Malaysia’s PM needs rivals to back budget
Malaysia’s king has told squabbling politicians to prioritise passing the measures needed to help the Southeast Asian nation weather the crisis.
But having survived with a 2-seat majority since coming to power in March, Muhyiddin’s position remains precarious as cracks became evident in his own coalition as the opposition made strong moves to replace him in recent weeks.
“Without the bipartisan support, it would appear that he risks sabotage from his supposedly friendly coalition partner, UMNO,” said Oh Ei Sun, a senior fellow with Singapore’s Institute of International Affairs.
The United Malays National Organisation (UMNO) is more used to running the country, and its leaders have become increasingly unhappy playing second fiddle to the premier’s smaller Bersatu party.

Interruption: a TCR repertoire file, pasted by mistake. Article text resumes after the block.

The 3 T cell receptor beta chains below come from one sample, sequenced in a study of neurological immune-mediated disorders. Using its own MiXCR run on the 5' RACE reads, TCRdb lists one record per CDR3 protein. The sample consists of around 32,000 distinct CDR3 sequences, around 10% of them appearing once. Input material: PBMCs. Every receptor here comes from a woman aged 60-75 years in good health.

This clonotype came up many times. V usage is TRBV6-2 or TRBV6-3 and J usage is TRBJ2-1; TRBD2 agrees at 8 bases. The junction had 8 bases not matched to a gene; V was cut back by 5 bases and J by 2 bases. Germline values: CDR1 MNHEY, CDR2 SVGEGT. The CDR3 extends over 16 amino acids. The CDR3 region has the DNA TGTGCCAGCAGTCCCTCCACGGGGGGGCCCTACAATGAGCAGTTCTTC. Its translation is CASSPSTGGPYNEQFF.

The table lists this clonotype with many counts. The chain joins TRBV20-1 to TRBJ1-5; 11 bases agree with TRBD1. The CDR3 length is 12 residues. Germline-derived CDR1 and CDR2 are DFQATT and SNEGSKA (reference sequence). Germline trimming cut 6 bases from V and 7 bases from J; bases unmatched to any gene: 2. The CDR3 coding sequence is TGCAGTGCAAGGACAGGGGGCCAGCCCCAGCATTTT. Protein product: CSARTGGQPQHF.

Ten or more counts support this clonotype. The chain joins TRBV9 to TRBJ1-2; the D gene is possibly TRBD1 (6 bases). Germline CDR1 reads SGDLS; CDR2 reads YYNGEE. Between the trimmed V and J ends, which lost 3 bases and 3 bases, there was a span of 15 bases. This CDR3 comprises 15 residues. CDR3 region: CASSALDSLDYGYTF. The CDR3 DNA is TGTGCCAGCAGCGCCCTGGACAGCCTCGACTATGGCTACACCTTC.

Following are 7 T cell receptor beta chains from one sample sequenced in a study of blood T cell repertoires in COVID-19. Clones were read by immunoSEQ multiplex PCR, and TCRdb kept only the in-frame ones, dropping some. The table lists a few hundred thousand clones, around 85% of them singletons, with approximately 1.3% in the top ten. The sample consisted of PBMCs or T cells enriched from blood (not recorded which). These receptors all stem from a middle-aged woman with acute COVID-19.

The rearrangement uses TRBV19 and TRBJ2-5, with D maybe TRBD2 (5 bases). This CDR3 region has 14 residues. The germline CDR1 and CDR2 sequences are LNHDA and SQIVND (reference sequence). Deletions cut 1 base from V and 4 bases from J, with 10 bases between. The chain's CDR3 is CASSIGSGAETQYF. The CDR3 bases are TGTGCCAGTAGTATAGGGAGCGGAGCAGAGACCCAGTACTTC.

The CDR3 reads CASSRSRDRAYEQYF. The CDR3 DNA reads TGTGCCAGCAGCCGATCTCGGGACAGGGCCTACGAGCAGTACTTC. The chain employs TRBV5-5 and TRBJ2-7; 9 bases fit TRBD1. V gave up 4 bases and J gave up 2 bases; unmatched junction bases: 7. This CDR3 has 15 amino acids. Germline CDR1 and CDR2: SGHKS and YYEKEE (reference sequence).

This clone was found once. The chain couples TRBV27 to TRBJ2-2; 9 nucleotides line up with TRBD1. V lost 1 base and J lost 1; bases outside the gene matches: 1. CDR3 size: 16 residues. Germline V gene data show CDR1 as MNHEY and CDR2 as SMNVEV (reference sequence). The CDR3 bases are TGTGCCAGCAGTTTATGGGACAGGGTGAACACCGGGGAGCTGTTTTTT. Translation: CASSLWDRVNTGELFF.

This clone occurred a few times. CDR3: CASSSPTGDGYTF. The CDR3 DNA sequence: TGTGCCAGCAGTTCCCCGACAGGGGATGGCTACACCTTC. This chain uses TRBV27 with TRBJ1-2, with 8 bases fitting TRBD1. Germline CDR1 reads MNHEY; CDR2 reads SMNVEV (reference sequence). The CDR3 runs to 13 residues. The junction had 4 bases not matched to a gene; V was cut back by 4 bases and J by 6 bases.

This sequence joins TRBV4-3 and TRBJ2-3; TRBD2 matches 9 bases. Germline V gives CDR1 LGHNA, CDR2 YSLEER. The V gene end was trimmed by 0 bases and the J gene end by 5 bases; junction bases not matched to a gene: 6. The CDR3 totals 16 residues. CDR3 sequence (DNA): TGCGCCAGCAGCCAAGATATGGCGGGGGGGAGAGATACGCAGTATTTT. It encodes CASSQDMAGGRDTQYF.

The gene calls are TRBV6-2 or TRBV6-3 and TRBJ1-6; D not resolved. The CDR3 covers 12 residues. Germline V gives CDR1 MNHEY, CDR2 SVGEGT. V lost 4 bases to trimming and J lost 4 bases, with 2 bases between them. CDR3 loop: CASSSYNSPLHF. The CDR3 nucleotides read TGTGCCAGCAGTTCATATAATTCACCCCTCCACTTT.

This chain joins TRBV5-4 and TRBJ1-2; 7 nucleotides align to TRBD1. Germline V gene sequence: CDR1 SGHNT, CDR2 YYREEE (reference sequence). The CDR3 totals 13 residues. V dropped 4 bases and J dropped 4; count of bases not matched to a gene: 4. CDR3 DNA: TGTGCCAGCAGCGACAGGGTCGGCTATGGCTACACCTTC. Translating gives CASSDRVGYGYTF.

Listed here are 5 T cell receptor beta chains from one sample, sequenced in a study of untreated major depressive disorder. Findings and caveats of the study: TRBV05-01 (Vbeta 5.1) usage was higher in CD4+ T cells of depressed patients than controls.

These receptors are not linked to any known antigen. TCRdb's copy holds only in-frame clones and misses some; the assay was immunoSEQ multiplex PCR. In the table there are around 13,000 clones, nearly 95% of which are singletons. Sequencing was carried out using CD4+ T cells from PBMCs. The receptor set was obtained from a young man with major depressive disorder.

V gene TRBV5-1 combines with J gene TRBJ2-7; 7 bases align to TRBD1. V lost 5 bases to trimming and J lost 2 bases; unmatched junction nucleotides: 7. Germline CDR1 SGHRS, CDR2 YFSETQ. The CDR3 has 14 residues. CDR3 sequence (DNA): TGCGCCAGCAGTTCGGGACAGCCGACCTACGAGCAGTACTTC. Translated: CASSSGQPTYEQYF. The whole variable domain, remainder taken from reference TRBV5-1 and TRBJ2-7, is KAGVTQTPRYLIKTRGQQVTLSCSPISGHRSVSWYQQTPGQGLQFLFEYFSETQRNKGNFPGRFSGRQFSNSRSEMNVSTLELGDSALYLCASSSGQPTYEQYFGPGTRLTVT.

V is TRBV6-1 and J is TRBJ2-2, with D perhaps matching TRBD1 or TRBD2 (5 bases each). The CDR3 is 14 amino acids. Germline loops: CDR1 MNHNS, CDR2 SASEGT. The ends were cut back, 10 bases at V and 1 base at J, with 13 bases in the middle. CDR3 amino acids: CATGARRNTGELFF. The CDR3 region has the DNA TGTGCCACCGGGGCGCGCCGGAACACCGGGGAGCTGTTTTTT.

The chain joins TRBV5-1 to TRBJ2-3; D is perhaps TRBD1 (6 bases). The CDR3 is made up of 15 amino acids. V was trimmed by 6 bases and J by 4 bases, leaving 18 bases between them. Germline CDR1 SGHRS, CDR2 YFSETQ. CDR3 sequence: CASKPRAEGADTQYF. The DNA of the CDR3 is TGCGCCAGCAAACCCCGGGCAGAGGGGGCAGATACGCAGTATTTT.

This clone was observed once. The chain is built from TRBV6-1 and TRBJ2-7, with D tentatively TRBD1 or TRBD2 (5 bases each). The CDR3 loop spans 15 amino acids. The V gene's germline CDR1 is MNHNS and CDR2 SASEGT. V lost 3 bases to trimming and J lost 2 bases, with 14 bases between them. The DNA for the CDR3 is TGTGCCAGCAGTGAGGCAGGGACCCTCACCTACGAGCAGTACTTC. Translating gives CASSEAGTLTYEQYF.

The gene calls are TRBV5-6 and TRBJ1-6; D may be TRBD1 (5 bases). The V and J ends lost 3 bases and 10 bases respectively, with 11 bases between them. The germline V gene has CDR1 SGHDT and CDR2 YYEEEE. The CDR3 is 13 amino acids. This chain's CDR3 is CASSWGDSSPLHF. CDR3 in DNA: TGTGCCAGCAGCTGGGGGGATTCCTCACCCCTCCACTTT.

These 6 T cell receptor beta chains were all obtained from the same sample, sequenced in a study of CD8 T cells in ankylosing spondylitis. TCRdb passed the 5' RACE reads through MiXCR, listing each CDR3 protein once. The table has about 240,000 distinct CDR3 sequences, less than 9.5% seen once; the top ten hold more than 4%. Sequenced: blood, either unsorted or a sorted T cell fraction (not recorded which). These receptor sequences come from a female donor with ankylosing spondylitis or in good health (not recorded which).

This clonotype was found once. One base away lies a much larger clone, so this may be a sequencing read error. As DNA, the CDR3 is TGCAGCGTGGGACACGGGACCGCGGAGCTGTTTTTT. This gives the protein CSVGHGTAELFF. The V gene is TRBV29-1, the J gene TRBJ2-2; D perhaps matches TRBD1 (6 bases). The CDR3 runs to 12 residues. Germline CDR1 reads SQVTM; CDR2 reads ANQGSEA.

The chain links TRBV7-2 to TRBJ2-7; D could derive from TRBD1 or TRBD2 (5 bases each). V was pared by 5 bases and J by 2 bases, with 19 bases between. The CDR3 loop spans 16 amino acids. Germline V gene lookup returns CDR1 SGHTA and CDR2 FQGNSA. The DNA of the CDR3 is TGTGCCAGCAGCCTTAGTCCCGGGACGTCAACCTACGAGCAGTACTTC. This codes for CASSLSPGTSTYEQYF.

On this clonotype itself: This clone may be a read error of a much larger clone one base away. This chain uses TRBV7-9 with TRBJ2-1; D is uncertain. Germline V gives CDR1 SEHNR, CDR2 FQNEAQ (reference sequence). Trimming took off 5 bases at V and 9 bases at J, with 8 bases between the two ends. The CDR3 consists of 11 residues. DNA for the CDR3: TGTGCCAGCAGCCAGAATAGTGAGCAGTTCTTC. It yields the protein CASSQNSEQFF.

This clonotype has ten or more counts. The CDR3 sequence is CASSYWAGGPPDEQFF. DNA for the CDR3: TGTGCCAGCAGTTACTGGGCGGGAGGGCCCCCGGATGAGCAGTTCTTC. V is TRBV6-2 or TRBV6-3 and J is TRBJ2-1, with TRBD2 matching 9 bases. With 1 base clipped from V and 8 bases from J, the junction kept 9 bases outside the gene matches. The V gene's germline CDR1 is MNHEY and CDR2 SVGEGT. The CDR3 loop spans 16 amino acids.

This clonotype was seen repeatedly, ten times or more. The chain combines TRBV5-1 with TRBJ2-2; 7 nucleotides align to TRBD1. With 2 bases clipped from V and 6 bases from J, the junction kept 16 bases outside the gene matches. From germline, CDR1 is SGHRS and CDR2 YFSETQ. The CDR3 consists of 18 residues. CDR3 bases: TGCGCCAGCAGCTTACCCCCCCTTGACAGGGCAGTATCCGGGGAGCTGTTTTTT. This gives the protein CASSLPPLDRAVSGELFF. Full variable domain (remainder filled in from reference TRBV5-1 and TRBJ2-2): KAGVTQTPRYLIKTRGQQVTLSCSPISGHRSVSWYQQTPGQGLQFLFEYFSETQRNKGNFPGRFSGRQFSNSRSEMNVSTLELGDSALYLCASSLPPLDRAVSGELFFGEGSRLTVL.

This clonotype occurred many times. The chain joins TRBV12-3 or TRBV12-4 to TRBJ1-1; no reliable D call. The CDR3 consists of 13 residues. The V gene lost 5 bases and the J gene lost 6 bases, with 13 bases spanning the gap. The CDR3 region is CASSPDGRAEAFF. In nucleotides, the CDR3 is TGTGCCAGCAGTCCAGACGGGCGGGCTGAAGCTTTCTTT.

Meantime, the opposition Democratic Action Party, a predominantly ethnic Chinese party that emerged as the largest party in parliament due to the split among ethnic Malay parties, has said its support for the budget would depend on whether the government acceded to six demands. Those demands include an expansion of social security, an extension of bank loan moratoriums and wage subsidies, and guaranteed job creation.
The government has narrowed the budget’s focus to three key themes – public welfare, business continuity and economic resilience.